Wednesday, May 4, 2011

An Ode to Mayo

When it comes to food there are two kinds of people: the parsnips and the gravies. The parsnips dissect each food item for its nutritional value while the gravies float on a boat of rich culinary pleasures...

That's one metaphorical distinction. Rick Bragg, a Pulitzer prize winning author, sees the difference another way in "The Guiltless Pleasure" which is the definitive ode to mayonnaise. He calls it a "story of tragic romance."

"I love that condiment, love it the way Odysseus loved Penelope, Samson loved Delilah, Lancelot loved Guinevere. I know, as they all must have known, that this will not end well, but I am not ashamed.

When I am on my deathbed, probably from a lifetime of bad cholesterol, I hope someone gives me a little packet of Hellmann’s, or Kraft, or Duke’s, or Bama, so I can slip it underneath my pillow like a scrap of scripture or a family photo. It will comfort me, I believe, as darkness falls. Then again, someone could just make me a sandwich."

Unfortunately his wife does not share his passion,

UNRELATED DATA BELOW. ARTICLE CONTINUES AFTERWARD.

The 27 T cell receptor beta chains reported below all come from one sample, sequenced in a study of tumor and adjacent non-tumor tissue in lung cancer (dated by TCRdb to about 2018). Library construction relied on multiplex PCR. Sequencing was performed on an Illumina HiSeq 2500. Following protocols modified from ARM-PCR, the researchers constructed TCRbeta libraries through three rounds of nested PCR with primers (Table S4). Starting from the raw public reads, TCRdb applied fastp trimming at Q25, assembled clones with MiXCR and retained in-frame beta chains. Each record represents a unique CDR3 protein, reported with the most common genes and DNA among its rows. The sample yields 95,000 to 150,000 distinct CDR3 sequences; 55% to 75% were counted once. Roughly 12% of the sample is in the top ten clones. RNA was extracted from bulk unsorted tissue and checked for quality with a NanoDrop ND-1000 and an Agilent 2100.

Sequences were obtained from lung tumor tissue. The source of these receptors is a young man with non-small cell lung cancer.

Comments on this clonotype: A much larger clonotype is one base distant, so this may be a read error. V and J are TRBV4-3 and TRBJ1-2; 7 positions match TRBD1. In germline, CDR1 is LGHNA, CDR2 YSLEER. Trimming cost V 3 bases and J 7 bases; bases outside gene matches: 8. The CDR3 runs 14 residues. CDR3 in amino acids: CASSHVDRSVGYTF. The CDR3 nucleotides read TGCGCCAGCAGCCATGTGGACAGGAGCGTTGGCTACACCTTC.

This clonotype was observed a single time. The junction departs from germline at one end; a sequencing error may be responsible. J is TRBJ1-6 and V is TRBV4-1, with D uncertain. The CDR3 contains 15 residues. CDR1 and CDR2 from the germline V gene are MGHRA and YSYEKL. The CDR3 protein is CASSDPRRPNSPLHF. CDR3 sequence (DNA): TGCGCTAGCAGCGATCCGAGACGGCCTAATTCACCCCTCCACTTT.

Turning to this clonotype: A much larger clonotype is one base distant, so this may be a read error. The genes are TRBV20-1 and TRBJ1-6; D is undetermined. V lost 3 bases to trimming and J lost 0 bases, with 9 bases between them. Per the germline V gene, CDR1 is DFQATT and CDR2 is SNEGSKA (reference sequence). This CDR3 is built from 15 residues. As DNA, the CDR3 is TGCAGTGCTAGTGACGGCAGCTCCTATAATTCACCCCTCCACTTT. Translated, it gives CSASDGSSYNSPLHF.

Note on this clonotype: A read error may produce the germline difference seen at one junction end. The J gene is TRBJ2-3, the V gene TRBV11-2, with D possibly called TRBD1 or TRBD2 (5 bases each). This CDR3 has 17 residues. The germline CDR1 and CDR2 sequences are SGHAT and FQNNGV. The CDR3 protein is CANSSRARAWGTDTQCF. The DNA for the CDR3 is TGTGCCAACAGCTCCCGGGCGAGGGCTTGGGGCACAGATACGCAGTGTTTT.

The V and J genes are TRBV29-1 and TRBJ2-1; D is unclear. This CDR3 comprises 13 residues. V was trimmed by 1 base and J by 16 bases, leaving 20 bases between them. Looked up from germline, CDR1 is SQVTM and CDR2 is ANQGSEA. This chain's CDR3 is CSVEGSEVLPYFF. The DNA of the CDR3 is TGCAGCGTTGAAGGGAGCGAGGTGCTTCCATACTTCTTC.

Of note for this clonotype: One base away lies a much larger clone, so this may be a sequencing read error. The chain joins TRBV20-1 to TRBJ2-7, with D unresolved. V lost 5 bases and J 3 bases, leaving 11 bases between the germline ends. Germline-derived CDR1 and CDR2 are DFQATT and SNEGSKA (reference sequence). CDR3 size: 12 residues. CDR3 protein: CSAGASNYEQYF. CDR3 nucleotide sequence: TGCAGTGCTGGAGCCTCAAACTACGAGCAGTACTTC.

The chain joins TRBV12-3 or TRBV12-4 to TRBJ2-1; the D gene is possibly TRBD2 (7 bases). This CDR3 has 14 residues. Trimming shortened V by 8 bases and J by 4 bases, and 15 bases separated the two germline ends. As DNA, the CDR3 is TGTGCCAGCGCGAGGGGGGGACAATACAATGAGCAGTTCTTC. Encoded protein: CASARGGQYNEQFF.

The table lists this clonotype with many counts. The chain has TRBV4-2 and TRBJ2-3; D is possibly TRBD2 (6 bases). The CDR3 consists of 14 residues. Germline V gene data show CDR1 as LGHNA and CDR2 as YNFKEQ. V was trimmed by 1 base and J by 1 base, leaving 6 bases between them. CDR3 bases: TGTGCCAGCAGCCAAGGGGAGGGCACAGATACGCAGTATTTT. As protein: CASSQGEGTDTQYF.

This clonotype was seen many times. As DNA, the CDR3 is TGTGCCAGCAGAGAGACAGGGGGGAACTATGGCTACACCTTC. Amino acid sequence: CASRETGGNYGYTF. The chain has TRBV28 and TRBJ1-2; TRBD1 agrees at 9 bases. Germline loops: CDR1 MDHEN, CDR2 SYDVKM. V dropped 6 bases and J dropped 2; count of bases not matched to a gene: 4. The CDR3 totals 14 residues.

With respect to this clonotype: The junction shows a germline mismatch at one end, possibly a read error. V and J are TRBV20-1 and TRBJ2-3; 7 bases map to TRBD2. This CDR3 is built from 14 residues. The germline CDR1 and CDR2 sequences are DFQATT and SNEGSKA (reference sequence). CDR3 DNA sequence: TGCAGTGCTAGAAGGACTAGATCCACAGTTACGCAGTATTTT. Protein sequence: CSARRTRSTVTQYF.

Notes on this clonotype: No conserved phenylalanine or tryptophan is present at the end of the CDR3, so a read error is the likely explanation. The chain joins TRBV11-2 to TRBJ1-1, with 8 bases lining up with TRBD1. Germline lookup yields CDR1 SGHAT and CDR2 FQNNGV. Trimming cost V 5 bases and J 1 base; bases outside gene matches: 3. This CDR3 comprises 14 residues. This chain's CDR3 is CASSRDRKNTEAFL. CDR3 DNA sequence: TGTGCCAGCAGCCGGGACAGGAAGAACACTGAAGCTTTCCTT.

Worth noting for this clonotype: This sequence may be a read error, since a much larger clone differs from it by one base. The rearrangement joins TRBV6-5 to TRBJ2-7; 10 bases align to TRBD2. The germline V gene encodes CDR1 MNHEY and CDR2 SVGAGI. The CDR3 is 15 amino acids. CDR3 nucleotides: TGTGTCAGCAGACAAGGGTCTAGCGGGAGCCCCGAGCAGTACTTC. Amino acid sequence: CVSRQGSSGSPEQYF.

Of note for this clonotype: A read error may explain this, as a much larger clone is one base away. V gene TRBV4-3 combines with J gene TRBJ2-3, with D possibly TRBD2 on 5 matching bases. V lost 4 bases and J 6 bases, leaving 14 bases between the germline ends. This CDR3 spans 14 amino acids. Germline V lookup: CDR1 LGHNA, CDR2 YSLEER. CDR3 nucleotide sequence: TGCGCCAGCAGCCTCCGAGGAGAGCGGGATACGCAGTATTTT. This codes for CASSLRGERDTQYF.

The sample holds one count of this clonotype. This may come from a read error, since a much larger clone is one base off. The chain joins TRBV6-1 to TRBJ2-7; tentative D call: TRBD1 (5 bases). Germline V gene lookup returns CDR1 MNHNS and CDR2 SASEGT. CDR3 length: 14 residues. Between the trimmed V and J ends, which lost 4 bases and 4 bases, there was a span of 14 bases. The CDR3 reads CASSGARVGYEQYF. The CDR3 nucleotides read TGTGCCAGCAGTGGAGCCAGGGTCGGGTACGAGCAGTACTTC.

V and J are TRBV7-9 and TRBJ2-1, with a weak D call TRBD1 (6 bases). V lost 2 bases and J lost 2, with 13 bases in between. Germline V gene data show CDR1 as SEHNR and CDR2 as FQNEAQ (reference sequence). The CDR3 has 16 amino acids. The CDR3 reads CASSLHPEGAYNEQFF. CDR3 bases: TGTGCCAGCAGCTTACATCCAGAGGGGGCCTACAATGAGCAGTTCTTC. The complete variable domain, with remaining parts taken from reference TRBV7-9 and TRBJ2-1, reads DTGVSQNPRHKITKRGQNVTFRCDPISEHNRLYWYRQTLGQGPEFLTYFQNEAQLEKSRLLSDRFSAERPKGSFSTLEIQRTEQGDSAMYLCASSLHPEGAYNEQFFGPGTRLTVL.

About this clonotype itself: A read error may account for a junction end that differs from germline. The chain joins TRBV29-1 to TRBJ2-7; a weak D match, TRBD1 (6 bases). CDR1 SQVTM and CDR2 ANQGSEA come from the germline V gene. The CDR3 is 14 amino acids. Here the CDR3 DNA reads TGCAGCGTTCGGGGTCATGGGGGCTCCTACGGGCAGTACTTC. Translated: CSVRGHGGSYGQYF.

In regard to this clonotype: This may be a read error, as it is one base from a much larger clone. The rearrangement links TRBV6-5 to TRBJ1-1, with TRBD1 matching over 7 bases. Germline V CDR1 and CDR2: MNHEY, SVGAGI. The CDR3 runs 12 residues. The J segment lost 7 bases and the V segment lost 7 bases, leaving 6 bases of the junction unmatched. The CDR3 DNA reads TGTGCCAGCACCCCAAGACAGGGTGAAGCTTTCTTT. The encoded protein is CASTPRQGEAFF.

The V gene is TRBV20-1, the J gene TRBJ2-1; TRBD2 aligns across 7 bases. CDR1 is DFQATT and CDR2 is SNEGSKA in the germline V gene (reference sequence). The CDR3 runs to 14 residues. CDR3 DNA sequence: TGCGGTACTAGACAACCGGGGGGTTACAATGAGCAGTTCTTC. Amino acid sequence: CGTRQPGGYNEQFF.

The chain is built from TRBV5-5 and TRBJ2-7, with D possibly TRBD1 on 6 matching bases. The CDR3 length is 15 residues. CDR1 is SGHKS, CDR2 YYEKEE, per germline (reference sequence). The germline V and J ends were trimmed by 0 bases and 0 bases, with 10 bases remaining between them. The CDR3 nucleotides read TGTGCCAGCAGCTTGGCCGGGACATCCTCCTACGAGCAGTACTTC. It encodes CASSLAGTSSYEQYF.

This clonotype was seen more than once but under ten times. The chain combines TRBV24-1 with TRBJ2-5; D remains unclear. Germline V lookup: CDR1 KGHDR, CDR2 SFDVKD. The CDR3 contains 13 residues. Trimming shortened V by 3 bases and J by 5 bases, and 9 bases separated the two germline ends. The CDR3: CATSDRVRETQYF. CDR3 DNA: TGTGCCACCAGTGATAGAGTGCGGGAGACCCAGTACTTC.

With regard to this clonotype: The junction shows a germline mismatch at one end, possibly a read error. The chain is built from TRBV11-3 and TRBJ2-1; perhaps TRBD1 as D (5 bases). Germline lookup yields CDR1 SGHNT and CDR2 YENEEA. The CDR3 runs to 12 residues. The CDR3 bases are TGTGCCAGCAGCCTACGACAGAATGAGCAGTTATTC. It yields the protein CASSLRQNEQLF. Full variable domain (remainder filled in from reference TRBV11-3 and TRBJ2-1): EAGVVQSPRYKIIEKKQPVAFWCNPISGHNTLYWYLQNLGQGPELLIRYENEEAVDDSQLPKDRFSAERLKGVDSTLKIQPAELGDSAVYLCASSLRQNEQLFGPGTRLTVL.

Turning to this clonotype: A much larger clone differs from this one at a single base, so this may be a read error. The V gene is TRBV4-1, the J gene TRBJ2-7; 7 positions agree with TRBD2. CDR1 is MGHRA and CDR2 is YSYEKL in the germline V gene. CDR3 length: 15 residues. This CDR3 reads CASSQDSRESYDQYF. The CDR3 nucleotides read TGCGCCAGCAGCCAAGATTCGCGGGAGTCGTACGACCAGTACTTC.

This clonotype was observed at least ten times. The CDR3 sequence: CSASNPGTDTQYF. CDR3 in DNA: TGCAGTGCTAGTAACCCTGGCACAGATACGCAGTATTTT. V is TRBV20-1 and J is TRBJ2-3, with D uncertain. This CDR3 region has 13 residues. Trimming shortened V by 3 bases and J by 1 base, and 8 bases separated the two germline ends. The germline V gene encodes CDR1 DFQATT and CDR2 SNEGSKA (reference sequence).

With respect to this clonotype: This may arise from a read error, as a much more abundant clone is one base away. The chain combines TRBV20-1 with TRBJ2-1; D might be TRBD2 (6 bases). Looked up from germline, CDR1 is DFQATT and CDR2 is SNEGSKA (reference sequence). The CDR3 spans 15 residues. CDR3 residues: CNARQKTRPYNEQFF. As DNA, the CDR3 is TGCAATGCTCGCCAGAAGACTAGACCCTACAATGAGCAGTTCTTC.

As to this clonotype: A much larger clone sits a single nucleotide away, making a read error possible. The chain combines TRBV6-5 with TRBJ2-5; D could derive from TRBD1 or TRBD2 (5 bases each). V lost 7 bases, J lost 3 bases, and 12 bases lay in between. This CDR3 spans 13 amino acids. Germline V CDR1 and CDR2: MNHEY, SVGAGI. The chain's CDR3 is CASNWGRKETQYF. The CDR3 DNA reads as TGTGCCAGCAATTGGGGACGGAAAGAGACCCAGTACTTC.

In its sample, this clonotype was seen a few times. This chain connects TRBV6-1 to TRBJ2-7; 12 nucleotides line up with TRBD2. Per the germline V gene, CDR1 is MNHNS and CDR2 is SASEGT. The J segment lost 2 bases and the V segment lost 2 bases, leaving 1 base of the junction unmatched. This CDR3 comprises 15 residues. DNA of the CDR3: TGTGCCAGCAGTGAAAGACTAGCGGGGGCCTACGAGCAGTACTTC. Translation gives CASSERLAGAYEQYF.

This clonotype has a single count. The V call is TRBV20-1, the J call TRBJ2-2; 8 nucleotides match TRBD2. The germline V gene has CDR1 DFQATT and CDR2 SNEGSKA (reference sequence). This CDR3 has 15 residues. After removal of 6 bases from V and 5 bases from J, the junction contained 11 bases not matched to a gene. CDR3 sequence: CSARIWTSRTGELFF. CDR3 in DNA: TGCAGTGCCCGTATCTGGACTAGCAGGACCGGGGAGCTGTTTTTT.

"My wife, who knows everything, says there are two kinds of people in this world. First, there are people like her, mustard people, who wake up in the morning and run five miles, or at least talk about how they used to. They wear clothes ordered from catalogs, the ones that show people hiking, fly fishing, or paddling a canoe, usually beside a Labrador puppy. They eat flax and what appears to be horse feed and swear they like it, and would no more let whole milk pass their lips than hemlock. They have never had high blood pressure, except when talking about their feelings. They have never had gout, which they even like to say, but can eat a whole pound of dark chocolate without ever having to check their blood sugar. They will tell you with a straight face that sometimes they just forget to eat....

And then, there are the rest of us..."

You may read this superbly entertaining essay here. It's part of an excellent annotated anthology of "Nearly 100 Fantastic Pieces of Journalism" published in The Atlantic by Conor Friederesdorf who writes a newsletter entitled The Best of Journalism.